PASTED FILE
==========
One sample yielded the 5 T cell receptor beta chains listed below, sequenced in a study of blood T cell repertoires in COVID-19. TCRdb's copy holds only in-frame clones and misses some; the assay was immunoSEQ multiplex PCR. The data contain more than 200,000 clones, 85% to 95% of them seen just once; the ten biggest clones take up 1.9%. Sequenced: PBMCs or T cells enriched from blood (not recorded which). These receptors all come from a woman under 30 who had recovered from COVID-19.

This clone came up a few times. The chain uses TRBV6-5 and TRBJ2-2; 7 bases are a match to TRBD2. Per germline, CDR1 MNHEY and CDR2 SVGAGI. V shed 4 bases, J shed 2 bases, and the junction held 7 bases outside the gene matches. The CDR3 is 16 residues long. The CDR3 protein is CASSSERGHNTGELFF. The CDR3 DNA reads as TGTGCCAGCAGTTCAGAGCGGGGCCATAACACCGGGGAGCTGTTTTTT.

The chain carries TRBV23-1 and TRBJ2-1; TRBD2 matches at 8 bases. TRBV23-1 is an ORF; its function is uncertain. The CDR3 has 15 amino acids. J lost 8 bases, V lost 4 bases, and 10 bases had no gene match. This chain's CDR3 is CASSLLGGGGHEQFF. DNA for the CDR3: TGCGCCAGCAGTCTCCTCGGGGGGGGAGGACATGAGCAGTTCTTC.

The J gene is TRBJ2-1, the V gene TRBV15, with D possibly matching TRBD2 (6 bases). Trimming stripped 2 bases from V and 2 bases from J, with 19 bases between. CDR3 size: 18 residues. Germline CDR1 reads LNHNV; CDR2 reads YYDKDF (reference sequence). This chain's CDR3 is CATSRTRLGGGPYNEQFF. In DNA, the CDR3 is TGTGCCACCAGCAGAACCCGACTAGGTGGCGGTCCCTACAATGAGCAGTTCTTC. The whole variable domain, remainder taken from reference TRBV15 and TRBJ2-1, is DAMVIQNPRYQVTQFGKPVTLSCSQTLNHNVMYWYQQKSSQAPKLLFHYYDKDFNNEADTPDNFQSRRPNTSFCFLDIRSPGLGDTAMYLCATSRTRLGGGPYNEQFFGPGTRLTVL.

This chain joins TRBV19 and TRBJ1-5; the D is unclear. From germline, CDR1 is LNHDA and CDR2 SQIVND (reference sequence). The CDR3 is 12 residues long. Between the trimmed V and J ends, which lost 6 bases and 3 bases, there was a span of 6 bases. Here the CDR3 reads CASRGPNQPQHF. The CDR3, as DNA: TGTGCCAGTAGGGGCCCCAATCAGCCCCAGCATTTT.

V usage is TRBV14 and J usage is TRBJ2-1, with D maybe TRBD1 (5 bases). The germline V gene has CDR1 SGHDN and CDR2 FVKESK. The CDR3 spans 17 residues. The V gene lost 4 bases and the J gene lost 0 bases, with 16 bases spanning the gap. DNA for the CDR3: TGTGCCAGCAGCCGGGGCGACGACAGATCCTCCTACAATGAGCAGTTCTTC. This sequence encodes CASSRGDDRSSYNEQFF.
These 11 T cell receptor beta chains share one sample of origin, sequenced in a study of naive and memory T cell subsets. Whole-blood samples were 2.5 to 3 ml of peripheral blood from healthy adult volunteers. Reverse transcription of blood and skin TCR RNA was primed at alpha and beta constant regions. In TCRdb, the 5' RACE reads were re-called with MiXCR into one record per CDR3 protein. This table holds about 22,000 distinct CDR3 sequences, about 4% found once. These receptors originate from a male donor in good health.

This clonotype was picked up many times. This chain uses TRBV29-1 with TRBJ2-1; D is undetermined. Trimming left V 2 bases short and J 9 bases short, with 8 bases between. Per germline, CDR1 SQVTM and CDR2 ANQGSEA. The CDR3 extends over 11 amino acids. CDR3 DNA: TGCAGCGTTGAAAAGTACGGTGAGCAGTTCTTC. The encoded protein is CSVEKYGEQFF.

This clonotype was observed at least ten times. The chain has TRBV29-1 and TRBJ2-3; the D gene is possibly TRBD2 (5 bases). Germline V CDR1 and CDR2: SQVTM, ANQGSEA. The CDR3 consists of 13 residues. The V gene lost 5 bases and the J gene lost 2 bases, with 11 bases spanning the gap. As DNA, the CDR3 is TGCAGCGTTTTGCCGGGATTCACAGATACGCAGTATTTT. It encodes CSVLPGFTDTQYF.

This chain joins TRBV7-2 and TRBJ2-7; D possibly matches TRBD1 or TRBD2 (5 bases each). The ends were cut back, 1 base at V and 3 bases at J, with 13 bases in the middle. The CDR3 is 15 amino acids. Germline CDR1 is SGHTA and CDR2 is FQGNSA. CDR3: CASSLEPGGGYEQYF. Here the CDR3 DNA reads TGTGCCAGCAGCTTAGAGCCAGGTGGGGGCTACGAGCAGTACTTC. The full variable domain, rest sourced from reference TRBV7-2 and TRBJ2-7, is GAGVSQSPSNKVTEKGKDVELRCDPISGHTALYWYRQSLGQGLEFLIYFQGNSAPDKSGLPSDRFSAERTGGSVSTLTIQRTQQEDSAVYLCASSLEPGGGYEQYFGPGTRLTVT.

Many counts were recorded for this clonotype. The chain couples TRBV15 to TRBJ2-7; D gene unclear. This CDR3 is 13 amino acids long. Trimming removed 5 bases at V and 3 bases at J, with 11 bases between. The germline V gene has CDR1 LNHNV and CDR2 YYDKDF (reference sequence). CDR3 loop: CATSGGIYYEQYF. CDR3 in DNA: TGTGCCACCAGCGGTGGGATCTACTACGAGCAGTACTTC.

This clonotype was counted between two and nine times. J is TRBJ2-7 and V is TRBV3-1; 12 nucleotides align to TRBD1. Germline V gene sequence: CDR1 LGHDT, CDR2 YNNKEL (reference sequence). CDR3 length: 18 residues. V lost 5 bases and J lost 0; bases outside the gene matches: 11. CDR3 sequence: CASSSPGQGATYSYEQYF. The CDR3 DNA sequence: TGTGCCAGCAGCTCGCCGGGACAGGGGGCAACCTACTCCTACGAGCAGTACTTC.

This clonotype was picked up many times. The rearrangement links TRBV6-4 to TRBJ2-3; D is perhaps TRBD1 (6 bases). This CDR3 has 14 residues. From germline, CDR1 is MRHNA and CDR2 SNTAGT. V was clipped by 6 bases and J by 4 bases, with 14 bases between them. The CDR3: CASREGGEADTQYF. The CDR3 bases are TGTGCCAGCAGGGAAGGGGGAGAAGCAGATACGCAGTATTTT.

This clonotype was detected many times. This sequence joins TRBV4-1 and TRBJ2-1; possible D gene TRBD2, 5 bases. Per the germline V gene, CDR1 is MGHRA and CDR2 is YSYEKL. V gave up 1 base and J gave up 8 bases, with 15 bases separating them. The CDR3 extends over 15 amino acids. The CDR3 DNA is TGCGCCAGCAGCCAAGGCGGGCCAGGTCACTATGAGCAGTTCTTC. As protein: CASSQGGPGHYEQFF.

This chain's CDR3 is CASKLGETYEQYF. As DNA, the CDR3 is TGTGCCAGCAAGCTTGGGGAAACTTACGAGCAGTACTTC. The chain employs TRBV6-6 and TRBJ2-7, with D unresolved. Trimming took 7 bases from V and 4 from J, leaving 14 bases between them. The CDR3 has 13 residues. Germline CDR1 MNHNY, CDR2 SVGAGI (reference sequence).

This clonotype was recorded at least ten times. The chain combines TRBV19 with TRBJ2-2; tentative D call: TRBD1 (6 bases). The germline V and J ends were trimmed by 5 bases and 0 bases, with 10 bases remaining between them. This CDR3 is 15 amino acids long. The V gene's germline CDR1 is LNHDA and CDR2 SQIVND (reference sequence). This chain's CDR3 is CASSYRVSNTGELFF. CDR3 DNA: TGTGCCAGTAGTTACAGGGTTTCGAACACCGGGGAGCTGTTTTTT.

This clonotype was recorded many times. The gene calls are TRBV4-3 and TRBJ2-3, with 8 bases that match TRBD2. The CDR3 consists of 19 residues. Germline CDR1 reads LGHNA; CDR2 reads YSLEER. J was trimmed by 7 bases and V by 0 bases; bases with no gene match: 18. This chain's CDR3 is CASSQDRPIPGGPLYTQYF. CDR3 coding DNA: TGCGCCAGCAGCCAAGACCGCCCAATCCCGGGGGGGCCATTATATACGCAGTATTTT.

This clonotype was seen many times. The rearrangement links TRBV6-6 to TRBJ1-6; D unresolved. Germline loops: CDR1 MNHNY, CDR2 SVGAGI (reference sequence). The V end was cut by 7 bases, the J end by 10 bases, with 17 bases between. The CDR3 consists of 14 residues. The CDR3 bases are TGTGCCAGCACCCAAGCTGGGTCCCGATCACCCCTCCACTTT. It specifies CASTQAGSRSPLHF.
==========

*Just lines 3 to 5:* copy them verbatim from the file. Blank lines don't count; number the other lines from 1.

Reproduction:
The chain carries TRBV23-1 and TRBJ2-1; TRBD2 matches at 8 bases. TRBV23-1 is an ORF; its function is uncertain. The CDR3 has 15 amino acids. J lost 8 bases, V lost 4 bases, and 10 bases had no gene match. This chain's CDR3 is CASSLLGGGGHEQFF. DNA for the CDR3: TGCGCCAGCAGTCTCCTCGGGGGGGGAGGACATGAGCAGTTCTTC.

The J gene is TRBJ2-1, the V gene TRBV15, with D possibly matching TRBD2 (6 bases). Trimming stripped 2 bases from V and 2 bases from J, with 19 bases between. CDR3 size: 18 residues. Germline CDR1 reads LNHNV; CDR2 reads YYDKDF (reference sequence). This chain's CDR3 is CATSRTRLGGGPYNEQFF. In DNA, the CDR3 is TGTGCCACCAGCAGAACCCGACTAGGTGGCGGTCCCTACAATGAGCAGTTCTTC. The whole variable domain, remainder taken from reference TRBV15 and TRBJ2-1, is DAMVIQNPRYQVTQFGKPVTLSCSQTLNHNVMYWYQQKSSQAPKLLFHYYDKDFNNEADTPDNFQSRRPNTSFCFLDIRSPGLGDTAMYLCATSRTRLGGGPYNEQFFGPGTRLTVL.

This chain joins TRBV19 and TRBJ1-5; the D is unclear. From germline, CDR1 is LNHDA and CDR2 SQIVND (reference sequence). The CDR3 is 12 residues long. Between the trimmed V and J ends, which lost 6 bases and 3 bases, there was a span of 6 bases. Here the CDR3 reads CASRGPNQPQHF. The CDR3, as DNA: TGTGCCAGTAGGGGCCCCAATCAGCCCCAGCATTTT.